Sexual Exploitation in Macau: Business as Usual

Macau is a Special Administrative Region of the People’s Republic of China (PRC) with a territory of 30 km2 and a population of 650,000 inhabitants, known for its wealthy economy, based on the entertainment and gambling industry. With 30 million visitors each year and a high immigrant population (59.3 percent of the population were born outside of Macau and 17 percent of the population are workers without residency), Macau has become home to human trafficking and the sexual exploitation of women and children: as evidenced by the US State Department Report on Human Trafficking in 2017.

Macau has its own jurisdiction under the principle of “One Country, Two Systems”, and the authorities have put in place several laws and mechanisms to prevent, fight and punish human trafficking and sexual exploitation: the Convention for the Suppression of the Traffic in Persons and of the Exploitation of the Prostitution of Others is applicable to Macau since 1998 (Decree of the President of the Republic 30/98 and Chief Executive’s notice 13/2001); and human trafficking and the procurement of prostitutes are crimes punished under the Criminal Code of Macau (articles 153-A and 163).

Additionally, in 2007 Macau authorities created the Human Trafficking Deterrent Measures Concern Committee. This operates under the Security Bureau and aims at coordinating Macau’s anti-trafficking efforts, particularly regarding the study of legal tools to prevent, fight and punish human trafficking and sexual exploitation. There is also significant work being done in raising awareness of trafficking issues, through advertisements, educational projects and the Social Welfare Bureau offering shelter and providing assistance to the victims of abuse.

Despite the Government’s efforts, commercial sexual exploitation remains both prevalent and visible to all. Many sauna and massage parlours advertise pictures of the “masseuses” at the entrances, showing clearly the true intention of their businesses. Interestingly, it also seems as though the law recognises such activities as a problem and has attempted to regulate these businesses, but to no avail. Formally, the admission of minors under 18 years old and the display of “masseuses” are both forbidden by the legal requirements for the licensing of saunas and massage parlours. Likewise, the Commission against Corruption (CCAC) of Macau, in its 2011 Annual Report, stated that “police have been striving to suppress prostitution. They have broken pimping gangs according to the information on the handbills” , which publicise “massage service(s) with pornographic allusion(s)” and are distributed near casinos- this shows that they recognise the link between the saunas, massage parlours and commercial sexual exploitation.

According to the Human Trafficking Deterrent Measures Concern Committee “all cases of human trafficking reported here, including those involving minors, were linked to sexual exploitation”. Victims of trafficking and sexual exploitation are mostly trafficked from Mainland China, but also from Southeast Asia, Russia, Africa and South America. They come to Macau in search of employment opportunities, responding to job advertisements, but upon arrival are forced into prostitution. Traffickers often confiscate their passports and confine them to the sauna and massage parlours or illegal brothels. But only very few cases are investigated and prosecuted. From 2014 to 2017, a total of 17 cases were investigated, 10 of which were confirmed as trafficking and only two were prosecuted. Furthermore, the very few cases which proceed to prosecution and exhibit elements of trafficking are instead met with charges of the “procuring of prostitution”- this is probably due to simpler evidentiary requirements, however these crimes are punished with lighter penalties than trafficking offences.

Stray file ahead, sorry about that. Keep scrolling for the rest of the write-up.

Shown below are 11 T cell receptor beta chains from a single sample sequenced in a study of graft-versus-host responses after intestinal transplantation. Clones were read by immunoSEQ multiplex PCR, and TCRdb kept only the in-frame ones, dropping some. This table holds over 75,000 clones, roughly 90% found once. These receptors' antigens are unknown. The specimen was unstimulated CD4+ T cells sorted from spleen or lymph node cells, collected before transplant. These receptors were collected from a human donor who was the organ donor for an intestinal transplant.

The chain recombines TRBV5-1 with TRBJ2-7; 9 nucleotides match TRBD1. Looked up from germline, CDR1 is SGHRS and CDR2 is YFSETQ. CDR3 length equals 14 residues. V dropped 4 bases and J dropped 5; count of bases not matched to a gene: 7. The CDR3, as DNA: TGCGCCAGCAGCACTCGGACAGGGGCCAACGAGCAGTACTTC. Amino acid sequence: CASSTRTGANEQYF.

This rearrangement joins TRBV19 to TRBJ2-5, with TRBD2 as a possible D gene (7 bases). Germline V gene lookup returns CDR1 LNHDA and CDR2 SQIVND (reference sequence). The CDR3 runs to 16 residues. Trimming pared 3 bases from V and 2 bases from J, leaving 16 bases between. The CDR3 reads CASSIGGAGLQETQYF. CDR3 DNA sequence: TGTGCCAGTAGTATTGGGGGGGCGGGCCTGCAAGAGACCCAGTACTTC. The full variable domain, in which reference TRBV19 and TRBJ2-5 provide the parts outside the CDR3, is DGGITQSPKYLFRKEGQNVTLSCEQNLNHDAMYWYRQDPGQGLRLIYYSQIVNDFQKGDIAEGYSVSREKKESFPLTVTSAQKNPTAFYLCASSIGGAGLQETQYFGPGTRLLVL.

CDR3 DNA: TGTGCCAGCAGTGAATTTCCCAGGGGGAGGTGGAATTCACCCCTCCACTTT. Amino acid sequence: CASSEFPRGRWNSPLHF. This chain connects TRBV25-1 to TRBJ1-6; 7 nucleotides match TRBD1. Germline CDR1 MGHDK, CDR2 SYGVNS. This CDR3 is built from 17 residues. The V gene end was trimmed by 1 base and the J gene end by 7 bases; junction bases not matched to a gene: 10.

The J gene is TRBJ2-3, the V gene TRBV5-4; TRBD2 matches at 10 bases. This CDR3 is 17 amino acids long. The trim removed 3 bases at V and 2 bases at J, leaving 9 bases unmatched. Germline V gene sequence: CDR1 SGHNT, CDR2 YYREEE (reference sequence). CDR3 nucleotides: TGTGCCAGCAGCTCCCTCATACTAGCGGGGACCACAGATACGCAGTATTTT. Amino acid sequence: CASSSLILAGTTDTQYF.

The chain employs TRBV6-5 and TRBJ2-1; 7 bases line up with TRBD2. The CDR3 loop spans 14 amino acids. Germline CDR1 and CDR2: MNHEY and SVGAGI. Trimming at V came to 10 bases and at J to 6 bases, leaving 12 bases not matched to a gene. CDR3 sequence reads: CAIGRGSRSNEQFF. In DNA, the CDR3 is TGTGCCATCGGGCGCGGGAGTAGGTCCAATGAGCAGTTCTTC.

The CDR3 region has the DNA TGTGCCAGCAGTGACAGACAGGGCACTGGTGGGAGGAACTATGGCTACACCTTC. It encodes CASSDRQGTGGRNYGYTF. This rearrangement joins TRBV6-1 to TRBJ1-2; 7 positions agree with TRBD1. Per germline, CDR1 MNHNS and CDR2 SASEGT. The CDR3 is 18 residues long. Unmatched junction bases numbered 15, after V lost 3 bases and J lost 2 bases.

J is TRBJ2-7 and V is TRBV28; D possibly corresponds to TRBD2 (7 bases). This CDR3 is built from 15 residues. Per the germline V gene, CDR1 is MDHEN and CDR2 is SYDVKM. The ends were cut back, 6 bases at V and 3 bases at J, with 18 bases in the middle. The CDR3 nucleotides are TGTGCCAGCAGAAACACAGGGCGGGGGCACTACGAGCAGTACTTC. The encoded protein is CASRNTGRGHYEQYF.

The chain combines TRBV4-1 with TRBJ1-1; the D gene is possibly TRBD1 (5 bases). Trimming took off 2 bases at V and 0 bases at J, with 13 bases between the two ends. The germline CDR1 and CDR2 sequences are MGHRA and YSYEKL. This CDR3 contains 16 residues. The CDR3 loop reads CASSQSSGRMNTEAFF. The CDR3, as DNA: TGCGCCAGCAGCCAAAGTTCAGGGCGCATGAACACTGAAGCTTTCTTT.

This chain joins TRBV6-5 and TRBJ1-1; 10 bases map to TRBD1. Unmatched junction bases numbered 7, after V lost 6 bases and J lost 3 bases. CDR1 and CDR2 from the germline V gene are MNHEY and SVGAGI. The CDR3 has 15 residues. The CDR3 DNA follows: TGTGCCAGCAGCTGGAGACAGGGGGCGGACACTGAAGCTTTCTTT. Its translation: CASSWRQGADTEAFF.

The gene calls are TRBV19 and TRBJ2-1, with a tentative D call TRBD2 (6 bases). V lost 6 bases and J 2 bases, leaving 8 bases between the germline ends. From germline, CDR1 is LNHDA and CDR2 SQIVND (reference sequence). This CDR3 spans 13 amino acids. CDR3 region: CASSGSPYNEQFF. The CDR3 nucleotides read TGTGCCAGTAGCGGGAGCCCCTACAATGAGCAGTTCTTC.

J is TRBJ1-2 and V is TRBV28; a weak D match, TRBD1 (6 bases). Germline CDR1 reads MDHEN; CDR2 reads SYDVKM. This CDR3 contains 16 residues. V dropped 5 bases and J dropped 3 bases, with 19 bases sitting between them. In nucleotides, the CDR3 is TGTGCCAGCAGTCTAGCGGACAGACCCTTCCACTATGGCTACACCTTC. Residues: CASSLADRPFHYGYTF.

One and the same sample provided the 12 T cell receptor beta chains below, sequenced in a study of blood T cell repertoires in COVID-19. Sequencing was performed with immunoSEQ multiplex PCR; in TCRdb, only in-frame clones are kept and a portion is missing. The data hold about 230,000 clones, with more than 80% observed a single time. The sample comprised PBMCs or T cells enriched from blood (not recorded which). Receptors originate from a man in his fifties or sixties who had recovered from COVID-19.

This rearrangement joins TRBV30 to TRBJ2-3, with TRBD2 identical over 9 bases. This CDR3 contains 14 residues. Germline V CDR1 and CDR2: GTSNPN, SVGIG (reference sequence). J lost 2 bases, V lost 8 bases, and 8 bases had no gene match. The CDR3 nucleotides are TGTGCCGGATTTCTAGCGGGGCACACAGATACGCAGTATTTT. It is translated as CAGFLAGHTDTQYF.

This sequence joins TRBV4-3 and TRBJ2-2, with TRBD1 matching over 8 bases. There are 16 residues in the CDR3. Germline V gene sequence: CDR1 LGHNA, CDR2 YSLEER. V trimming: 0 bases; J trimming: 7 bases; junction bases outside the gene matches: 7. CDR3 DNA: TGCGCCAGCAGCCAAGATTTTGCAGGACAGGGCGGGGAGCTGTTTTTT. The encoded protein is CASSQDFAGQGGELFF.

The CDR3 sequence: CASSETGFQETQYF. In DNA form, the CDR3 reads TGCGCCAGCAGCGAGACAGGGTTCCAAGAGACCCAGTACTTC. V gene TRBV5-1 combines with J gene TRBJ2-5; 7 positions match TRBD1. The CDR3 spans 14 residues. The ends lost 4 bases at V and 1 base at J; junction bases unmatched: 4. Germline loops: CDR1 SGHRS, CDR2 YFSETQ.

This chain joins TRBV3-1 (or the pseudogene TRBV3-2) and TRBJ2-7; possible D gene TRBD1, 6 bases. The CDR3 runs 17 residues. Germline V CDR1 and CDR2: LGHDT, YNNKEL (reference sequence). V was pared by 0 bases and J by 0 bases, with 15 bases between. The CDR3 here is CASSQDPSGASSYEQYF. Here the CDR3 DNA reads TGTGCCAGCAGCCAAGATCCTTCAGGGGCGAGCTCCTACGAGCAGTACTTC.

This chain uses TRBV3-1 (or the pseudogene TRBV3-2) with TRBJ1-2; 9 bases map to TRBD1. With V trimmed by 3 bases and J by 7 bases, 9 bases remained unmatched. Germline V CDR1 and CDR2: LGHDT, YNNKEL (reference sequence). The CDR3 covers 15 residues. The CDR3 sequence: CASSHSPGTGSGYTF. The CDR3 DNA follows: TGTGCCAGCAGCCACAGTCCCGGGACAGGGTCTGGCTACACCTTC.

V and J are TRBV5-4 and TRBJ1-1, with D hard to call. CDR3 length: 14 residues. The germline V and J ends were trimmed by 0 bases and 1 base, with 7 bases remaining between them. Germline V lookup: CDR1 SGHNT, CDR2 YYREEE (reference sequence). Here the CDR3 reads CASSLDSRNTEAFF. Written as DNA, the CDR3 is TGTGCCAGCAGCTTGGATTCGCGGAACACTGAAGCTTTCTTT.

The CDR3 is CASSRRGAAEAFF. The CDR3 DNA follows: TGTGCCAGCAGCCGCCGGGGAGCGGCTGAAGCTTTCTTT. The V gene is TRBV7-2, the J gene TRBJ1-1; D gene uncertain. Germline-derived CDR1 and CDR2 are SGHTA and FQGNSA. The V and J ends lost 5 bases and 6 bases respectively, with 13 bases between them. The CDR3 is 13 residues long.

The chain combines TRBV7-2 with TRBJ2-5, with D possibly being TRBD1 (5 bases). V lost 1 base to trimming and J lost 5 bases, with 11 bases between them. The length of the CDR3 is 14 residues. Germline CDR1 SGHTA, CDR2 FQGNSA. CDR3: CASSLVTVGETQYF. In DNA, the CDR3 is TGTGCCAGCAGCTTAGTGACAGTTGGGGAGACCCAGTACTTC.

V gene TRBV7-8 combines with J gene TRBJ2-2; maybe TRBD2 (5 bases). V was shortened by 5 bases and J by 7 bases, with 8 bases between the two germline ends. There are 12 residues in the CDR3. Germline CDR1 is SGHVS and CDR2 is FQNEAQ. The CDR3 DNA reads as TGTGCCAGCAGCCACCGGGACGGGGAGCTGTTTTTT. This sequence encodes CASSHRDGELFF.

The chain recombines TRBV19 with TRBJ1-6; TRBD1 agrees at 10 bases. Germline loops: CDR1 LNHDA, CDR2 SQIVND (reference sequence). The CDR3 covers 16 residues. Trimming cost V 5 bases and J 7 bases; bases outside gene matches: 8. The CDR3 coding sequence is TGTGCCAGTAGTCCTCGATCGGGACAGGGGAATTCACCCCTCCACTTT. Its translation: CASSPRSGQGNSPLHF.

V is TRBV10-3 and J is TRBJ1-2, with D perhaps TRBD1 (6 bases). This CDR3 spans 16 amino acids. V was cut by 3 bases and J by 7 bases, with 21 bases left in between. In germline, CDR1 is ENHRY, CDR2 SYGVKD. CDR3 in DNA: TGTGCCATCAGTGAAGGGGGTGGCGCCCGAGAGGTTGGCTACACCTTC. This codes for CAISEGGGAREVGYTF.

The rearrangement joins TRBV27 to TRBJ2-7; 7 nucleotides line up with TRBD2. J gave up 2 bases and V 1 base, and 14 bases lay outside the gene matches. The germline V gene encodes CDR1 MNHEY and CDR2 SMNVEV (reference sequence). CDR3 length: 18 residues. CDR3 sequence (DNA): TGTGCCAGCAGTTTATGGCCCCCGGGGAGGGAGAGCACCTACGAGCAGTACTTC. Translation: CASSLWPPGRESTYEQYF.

A serious change of approach has to be taken by the Macau authorities towards anti-trafficking and sexual exploitation law enforcement. Authorities cannot declare, on the one hand that “the government is determined to combat the trafficking in persons crime and has put together relentless efforts” and, on the other hand, close their eyes to the realities of commercial sexual exploitation taking place at illegal brothels, saunas and massage parlours, without any inspections of the sites and any firm and enforced regulation of such businesses to prevent the existence of such exploitative practices.


Statistics and Census Service of the Macau Government, `2016 inter-census global results´, 2017, 46.
US Department of State, `2017 Trafficking in Persons Report´, 2017, 257-258.
Decree of the President of the Republic 30/98, 1998, (Macau SAR) and Chief Executive´s notice 13/2001, 2001, (Macau SAR).
Decree-Law 47/98 from 26 October, 1998 (Macau SAR), article 33.
CCAC is a public entity with dual functions as the corruption fighter and the Ombudsman, it operates independently and is accountable to the Chief Executive of Macau.
Commission against Corruption of Macau, `2011 Annual Report of the Commission against Corruption of Macau´, 2012, 26.
Vitor Quintã, `Government rejects complicity in child sex tourism´, in Macau Business Daily, 2013.
US Department of State, `2017 Trafficking in Persons Report´, 2017, 257-258; Good Shepherd Sisters Macau, ` Press Release on Human Trafficking Awareness Day´, 2012.
US Department of State, `2017 Trafficking in Persons Report´, 2017, 257-258.
Human Trafficking Deterrent Measures Concern Committee, `Data – Human Trafficking Crimes´, 2018.
Human Trafficking Deterrent Measures Concern Committee, `Response to the Trafficking in Persons Report by the U.S. Department of State, 28-06-2017´, 2017.

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